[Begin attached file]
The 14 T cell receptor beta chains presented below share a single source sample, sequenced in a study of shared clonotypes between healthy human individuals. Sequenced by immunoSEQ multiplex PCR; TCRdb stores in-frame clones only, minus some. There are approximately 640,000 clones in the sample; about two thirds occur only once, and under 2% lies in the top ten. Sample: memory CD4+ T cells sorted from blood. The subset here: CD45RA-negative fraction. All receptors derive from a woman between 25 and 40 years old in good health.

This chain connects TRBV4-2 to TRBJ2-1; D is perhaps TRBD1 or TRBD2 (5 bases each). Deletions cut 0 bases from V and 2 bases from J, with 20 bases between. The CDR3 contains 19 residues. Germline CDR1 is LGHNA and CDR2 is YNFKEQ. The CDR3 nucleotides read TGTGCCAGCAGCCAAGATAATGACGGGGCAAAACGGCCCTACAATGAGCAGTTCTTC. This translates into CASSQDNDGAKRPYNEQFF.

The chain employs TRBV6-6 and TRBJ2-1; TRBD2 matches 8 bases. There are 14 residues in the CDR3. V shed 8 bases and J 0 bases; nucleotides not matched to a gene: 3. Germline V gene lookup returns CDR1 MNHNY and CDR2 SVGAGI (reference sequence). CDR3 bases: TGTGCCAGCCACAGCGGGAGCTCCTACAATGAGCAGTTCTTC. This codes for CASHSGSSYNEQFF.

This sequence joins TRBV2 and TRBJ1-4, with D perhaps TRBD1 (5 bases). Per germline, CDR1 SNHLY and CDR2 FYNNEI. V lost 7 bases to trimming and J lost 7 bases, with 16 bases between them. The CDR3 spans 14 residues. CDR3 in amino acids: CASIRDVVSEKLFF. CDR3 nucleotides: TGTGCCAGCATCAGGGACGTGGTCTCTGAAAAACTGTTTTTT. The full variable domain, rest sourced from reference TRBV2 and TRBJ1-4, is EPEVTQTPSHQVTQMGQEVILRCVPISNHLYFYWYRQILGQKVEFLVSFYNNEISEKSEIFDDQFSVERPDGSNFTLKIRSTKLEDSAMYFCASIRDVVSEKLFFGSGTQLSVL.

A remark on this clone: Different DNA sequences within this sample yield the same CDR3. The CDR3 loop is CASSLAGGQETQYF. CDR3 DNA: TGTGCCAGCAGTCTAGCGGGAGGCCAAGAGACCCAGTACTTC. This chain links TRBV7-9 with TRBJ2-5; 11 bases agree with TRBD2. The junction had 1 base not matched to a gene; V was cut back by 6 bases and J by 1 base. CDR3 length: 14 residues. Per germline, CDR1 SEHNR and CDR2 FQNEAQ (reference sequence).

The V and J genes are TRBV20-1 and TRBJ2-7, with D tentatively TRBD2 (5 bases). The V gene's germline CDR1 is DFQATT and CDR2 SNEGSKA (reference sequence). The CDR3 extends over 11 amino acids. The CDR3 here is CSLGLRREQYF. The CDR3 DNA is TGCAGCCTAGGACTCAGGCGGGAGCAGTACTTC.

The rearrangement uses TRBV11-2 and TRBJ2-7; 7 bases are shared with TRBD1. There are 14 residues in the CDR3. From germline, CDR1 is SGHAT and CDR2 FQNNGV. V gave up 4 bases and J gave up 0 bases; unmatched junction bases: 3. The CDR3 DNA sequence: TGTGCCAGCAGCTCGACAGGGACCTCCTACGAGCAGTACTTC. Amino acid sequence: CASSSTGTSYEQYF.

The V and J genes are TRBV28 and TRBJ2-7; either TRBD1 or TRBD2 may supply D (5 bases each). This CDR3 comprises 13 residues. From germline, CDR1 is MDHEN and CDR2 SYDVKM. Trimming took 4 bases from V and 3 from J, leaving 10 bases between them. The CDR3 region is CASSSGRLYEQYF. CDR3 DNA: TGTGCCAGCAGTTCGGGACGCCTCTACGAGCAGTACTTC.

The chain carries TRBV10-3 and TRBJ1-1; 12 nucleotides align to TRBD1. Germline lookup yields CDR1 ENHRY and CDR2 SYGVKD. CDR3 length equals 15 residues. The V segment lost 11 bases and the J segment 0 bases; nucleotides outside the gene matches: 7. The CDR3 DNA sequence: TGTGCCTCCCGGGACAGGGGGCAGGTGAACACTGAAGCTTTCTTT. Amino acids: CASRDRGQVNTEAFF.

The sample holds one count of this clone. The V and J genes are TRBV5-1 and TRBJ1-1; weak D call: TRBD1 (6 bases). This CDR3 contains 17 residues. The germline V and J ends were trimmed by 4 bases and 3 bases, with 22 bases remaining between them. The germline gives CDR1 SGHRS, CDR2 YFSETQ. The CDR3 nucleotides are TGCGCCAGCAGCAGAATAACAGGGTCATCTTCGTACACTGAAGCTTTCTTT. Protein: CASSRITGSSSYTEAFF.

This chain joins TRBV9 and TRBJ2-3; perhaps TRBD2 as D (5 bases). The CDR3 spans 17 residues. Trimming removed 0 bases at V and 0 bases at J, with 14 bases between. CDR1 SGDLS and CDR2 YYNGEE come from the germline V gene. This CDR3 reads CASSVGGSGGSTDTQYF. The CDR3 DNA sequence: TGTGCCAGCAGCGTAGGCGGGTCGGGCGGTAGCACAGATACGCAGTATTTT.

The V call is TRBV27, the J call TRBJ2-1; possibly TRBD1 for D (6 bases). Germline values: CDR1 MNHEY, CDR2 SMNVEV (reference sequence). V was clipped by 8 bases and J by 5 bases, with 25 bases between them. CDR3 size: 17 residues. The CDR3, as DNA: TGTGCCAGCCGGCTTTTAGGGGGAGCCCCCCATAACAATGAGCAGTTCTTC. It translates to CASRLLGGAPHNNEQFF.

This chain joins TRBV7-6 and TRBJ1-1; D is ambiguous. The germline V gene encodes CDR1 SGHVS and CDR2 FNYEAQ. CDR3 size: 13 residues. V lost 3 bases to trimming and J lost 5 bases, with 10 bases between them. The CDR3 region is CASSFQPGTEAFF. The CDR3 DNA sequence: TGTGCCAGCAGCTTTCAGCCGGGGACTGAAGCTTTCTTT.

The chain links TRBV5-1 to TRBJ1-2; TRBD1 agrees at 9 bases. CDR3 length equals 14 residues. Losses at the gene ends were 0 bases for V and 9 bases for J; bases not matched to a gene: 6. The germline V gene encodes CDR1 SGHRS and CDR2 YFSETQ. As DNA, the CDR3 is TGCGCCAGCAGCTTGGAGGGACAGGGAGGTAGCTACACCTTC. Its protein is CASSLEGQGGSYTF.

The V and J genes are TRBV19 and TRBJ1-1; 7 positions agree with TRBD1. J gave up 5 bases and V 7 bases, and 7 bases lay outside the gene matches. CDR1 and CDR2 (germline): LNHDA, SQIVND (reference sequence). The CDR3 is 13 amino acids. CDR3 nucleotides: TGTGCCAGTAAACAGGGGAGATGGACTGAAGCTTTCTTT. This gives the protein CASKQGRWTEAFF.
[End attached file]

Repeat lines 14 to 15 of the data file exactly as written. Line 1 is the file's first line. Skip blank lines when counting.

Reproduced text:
The chain links TRBV5-1 to TRBJ1-2; TRBD1 agrees at 9 bases. CDR3 length equals 14 residues. Losses at the gene ends were 0 bases for V and 9 bases for J; bases not matched to a gene: 6. The germline V gene encodes CDR1 SGHRS and CDR2 YFSETQ. As DNA, the CDR3 is TGCGCCAGCAGCTTGGAGGGACAGGGAGGTAGCTACACCTTC. Its protein is CASSLEGQGGSYTF.

The V and J genes are TRBV19 and TRBJ1-1; 7 positions agree with TRBD1. J gave up 5 bases and V 7 bases, and 7 bases lay outside the gene matches. CDR1 and CDR2 (germline): LNHDA, SQIVND (reference sequence). The CDR3 is 13 amino acids. CDR3 nucleotides: TGTGCCAGTAAACAGGGGAGATGGACTGAAGCTTTCTTT. This gives the protein CASKQGRWTEAFF.